Satellite imagery has unveiled a massive 5,000-mile clump of seaweed floating toward the gulf coast of Florida. Experts believe the growth is being caused by a mineral deposit in the Gulf of Mexico, although the exact origin of the deposit is currently unknown. Fortunately, the type of seaweed amassing is not toxic like the infamous ‘red tide’ algae that have been known to plague Florida’s coasts this time of year. Still, many are predicting that given the wind and current directions, much of the seaweed may wash ashore, covering many of Florida’s beaches with a rotting mess during a time of year when tourism begins to ramp up.
WESH NEWS: Massive sargassum seaweed bloom threatens Central Florida beaches
By Scott Heidler; March 16, 2023
COCOA BEACH, Fla. —
It has happened every year for thousands of years – tons of seaweed called sargassum washes ashore on Central Florida beaches.
But this year’s sargassum seaweed bloom is massive, the largest ever seen for this time of year. Using satellite imagery, scientists say it stretches 5,000 miles.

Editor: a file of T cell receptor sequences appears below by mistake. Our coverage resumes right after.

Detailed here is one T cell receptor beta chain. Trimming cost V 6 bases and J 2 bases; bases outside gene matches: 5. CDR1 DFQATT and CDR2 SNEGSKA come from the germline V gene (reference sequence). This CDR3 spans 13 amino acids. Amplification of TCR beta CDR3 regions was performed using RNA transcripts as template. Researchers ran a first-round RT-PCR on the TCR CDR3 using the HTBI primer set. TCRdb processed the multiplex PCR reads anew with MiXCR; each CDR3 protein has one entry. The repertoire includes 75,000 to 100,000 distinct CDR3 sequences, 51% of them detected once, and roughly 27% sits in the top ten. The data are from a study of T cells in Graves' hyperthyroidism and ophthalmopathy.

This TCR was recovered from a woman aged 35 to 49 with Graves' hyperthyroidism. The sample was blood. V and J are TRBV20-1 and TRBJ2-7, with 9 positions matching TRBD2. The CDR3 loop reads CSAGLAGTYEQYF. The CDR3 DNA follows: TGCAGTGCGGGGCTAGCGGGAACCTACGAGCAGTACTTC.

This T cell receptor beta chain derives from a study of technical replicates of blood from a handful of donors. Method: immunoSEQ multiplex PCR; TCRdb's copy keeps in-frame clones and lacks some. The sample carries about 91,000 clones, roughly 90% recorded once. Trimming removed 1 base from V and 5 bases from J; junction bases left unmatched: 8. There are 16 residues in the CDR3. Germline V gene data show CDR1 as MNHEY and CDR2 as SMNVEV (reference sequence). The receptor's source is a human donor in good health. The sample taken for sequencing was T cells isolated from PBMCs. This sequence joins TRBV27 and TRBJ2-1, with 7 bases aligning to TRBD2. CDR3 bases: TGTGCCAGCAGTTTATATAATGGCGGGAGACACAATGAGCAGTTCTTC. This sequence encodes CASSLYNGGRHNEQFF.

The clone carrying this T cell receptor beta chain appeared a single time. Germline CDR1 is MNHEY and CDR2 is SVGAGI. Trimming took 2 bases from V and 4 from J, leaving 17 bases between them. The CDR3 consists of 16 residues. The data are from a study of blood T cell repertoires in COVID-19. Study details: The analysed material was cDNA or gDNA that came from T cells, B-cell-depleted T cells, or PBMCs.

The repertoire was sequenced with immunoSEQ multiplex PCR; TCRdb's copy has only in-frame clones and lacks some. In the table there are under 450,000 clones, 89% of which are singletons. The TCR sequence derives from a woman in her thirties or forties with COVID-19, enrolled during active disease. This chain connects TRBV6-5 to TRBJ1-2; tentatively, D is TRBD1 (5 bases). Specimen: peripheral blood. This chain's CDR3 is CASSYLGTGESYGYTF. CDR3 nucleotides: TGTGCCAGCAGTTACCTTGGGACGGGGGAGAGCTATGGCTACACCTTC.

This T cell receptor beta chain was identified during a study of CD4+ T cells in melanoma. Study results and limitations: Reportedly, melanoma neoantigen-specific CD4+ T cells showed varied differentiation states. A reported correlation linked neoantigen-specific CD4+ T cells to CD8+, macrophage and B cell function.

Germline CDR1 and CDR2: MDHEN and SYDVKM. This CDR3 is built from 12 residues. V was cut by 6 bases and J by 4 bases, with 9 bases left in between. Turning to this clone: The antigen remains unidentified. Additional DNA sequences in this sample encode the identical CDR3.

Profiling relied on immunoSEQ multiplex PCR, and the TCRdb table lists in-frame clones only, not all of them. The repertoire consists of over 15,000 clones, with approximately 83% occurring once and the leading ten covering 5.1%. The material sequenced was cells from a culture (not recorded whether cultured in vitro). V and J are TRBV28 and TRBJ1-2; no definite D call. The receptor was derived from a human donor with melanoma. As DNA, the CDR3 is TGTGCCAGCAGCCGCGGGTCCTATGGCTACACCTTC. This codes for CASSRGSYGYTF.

“There’s seaweed that is growing in the middle of the Atlantic Ocean and then there’s seaweed that comes ashore,” said Dr. Kevin Johnson at Florida Tech’s marine sciences department. “One does not automatically equal the other.”
A significant factor for those on the beaches of Central Florida is the easterly winds. That’s the engine that can bring more sargassum to our shores than ever before.
There was a record set in 2018 and this year could rival that.
Scientists point to more nutrients feeding the growth of the bloom. Those could be coming up from the ocean floor but also from human impact along the Amazon and forest fires in Africa.
“Fortunately, sargassum is not like some of our red tides that produce an aerosolized organic toxin. But as it rots, it does smell,” Johnson said.
When the sargassum decomposes, it smells like rotten eggs. While it can be unpleasant, it’s not harmful in the open air at the beach. But what it does do, along with the clutter on the sand, makes it a challenge for beachgoers and tourists.
One thing to keep in mind is that there are a lot of small marine animals living in the seaweed that can cause skin irritation and itching. If you see light-colored sargassum, that means it’s fresh and those animals are probably still in there.
“We’re calling it ‘Seaweed-ageddon’ because of the size and scope of this,” said Space Coast Tourism Office executive director Peter Cranis.
While it’s still not guaranteed to invade Central Florida shores, preparations are being discussed.
“We have not seen it hit as badly here as other areas,” Cranis said. “But what other areas have done is literally trucking it off the beach with equipment to put it in dump trucks, taking it off the beach.”
So there’s the “if” it’ll come ashore but also the “when.” Estimates span from a month or two all the way to the summer. So authorities are keeping a close eye on it for now.